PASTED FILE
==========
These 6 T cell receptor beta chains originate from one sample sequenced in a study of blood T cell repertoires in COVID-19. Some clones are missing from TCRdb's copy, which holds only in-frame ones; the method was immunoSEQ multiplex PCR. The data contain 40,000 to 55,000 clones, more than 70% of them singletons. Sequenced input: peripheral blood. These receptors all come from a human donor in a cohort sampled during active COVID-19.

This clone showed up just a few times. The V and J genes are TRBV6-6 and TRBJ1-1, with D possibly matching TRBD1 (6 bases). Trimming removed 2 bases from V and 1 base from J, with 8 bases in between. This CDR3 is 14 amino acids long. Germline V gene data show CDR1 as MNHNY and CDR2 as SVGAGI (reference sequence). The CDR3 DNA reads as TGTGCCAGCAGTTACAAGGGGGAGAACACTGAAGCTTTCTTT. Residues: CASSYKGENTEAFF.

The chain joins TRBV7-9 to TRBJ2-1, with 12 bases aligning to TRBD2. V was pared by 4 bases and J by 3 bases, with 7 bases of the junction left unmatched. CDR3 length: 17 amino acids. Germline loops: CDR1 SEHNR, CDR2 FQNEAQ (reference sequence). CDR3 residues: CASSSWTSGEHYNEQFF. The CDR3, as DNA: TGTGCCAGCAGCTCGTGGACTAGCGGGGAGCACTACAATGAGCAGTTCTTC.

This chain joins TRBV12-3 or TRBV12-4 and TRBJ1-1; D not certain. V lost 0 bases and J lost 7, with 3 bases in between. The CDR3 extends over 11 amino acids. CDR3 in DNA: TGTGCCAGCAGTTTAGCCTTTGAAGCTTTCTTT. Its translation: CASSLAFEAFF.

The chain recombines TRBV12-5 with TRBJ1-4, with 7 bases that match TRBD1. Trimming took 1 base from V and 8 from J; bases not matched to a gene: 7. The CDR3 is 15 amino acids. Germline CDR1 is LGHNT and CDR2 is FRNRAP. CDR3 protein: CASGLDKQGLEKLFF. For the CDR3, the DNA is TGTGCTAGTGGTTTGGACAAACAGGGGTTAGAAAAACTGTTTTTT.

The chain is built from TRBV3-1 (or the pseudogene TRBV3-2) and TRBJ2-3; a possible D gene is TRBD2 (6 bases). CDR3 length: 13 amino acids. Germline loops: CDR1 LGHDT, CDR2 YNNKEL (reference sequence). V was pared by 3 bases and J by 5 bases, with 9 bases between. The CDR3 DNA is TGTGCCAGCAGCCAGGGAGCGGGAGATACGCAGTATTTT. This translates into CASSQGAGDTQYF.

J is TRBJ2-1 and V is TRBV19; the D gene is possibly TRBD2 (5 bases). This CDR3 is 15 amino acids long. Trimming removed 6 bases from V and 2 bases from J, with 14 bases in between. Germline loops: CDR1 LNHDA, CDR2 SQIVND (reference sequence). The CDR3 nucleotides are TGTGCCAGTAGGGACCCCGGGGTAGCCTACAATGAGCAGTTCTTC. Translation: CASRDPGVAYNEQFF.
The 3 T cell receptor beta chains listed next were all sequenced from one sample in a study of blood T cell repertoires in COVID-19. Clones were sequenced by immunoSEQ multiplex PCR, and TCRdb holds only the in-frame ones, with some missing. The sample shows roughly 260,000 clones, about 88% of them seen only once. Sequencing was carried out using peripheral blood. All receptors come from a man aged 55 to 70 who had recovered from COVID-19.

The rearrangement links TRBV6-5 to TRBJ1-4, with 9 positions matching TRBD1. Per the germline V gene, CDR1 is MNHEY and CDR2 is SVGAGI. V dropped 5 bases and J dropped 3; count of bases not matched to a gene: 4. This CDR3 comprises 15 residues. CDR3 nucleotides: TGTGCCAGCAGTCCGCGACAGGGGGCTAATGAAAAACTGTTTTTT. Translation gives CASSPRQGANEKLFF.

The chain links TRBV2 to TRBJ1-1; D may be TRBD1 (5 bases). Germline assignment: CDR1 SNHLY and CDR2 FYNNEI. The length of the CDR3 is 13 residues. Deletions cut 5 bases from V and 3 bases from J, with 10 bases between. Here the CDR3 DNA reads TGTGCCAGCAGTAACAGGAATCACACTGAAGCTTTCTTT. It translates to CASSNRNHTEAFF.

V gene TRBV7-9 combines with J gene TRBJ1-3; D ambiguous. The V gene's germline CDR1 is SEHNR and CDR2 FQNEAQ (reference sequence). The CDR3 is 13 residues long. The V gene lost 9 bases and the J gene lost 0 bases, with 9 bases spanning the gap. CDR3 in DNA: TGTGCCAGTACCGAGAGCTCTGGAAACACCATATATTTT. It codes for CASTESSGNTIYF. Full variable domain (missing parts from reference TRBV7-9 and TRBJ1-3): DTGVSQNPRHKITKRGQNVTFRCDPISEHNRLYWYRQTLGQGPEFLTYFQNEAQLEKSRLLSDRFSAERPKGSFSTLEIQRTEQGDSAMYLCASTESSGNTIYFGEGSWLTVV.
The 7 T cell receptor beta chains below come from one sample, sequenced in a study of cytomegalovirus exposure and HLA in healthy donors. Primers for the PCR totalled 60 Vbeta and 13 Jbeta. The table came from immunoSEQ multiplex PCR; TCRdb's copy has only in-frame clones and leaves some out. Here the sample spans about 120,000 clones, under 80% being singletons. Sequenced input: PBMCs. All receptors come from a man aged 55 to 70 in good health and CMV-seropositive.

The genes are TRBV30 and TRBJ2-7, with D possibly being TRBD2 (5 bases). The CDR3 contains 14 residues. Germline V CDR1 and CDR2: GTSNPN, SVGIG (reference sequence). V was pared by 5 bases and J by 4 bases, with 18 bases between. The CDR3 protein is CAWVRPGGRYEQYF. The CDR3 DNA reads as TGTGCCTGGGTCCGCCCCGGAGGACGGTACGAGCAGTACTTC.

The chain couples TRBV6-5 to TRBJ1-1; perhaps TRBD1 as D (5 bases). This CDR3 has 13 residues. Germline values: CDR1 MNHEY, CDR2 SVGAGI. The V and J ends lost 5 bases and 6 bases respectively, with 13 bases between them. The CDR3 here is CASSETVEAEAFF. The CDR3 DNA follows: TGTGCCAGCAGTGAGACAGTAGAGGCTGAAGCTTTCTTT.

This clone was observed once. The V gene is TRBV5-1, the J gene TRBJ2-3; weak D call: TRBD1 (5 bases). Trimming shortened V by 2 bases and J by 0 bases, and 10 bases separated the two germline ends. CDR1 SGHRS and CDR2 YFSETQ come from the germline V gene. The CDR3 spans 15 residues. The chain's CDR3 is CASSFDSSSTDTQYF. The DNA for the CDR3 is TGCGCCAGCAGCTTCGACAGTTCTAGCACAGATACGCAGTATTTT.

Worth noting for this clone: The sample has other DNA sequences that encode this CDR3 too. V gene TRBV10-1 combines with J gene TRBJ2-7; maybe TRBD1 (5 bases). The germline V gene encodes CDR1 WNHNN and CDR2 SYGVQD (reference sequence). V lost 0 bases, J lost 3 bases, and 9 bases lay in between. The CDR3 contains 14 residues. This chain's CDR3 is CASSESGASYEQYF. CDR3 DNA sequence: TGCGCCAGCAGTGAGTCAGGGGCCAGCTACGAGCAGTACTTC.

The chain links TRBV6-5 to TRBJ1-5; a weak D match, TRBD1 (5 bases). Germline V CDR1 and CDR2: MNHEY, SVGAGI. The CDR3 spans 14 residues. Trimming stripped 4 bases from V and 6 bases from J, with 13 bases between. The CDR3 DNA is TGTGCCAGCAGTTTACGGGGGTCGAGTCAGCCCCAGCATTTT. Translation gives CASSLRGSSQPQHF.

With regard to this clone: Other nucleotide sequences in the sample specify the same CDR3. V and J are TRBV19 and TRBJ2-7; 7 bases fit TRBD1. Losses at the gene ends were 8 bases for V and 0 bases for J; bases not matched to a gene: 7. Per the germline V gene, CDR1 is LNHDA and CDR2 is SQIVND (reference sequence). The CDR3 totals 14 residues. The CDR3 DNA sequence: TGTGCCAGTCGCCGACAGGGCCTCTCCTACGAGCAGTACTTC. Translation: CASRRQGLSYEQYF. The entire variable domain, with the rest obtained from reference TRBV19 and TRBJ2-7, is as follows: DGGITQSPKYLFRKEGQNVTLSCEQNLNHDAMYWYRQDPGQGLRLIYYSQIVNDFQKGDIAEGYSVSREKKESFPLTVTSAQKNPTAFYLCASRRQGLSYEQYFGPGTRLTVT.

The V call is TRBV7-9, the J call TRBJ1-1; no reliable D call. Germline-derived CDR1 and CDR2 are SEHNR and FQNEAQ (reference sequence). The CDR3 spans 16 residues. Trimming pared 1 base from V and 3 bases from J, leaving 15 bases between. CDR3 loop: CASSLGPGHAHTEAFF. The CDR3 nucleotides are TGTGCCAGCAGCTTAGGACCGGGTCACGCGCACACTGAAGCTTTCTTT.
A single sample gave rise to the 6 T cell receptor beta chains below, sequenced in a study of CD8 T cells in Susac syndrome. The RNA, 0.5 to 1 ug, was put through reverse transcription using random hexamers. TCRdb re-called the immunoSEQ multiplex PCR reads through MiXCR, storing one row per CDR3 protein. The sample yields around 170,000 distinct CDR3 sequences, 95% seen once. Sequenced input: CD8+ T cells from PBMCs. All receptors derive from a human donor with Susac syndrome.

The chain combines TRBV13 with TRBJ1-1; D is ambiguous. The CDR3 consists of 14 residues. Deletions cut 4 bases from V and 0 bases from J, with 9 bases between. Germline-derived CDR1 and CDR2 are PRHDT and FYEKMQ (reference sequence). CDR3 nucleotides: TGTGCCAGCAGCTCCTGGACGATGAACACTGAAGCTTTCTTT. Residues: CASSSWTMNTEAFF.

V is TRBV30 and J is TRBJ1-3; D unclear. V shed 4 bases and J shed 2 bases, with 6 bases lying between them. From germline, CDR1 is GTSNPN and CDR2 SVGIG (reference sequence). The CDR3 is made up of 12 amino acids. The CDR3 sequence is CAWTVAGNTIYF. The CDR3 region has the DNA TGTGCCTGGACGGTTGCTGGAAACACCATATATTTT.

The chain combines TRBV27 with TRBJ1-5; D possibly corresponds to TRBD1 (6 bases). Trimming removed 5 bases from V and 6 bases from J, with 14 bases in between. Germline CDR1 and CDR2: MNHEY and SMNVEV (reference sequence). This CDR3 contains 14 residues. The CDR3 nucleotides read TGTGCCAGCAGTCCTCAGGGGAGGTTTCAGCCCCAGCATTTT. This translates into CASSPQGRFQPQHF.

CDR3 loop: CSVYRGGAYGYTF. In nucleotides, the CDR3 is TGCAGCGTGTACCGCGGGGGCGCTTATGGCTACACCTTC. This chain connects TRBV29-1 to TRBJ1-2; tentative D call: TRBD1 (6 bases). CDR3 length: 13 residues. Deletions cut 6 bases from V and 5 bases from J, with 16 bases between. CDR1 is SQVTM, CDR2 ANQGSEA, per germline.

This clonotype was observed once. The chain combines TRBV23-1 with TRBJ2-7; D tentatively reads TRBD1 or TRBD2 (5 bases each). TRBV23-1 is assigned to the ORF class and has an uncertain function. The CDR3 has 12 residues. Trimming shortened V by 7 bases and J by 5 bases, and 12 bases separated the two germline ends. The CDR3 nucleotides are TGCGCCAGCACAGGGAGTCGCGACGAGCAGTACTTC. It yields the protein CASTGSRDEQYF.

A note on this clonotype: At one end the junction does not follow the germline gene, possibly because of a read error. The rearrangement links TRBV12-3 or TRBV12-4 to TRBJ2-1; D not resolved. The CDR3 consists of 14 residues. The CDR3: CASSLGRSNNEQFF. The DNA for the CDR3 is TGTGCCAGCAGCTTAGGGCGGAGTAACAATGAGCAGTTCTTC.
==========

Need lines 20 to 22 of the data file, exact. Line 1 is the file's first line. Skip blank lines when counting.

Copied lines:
A single sample gave rise to the 6 T cell receptor beta chains below, sequenced in a study of CD8 T cells in Susac syndrome. The RNA, 0.5 to 1 ug, was put through reverse transcription using random hexamers. TCRdb re-called the immunoSEQ multiplex PCR reads through MiXCR, storing one row per CDR3 protein. The sample yields around 170,000 distinct CDR3 sequences, 95% seen once. Sequenced input: CD8+ T cells from PBMCs. All receptors derive from a human donor with Susac syndrome.

The chain combines TRBV13 with TRBJ1-1; D is ambiguous. The CDR3 consists of 14 residues. Deletions cut 4 bases from V and 0 bases from J, with 9 bases between. Germline-derived CDR1 and CDR2 are PRHDT and FYEKMQ (reference sequence). CDR3 nucleotides: TGTGCCAGCAGCTCCTGGACGATGAACACTGAAGCTTTCTTT. Residues: CASSSWTMNTEAFF.

V is TRBV30 and J is TRBJ1-3; D unclear. V shed 4 bases and J shed 2 bases, with 6 bases lying between them. From germline, CDR1 is GTSNPN and CDR2 SVGIG (reference sequence). The CDR3 is made up of 12 amino acids. The CDR3 sequence is CAWTVAGNTIYF. The CDR3 region has the DNA TGTGCCTGGACGGTTGCTGGAAACACCATATATTTT.